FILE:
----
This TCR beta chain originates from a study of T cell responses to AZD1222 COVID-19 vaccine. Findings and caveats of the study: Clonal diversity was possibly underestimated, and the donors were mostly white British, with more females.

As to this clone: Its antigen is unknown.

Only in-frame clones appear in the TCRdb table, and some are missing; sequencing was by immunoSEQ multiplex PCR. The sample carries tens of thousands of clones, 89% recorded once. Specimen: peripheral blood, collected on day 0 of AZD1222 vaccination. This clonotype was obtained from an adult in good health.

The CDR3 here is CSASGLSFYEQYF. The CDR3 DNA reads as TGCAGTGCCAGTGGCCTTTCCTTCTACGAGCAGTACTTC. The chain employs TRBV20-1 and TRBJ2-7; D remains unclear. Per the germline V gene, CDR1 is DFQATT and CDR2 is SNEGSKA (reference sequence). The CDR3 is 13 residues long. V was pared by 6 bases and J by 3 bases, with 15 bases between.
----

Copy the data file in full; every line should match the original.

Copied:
This TCR beta chain originates from a study of T cell responses to AZD1222 COVID-19 vaccine. Findings and caveats of the study: Clonal diversity was possibly underestimated, and the donors were mostly white British, with more females.

As to this clone: Its antigen is unknown.

Only in-frame clones appear in the TCRdb table, and some are missing; sequencing was by immunoSEQ multiplex PCR. The sample carries tens of thousands of clones, 89% recorded once. Specimen: peripheral blood, collected on day 0 of AZD1222 vaccination. This clonotype was obtained from an adult in good health.

The CDR3 here is CSASGLSFYEQYF. The CDR3 DNA reads as TGCAGTGCCAGTGGCCTTTCCTTCTACGAGCAGTACTTC. The chain employs TRBV20-1 and TRBJ2-7; D remains unclear. Per the germline V gene, CDR1 is DFQATT and CDR2 is SNEGSKA (reference sequence). The CDR3 is 13 residues long. V was pared by 6 bases and J by 3 bases, with 15 bases between.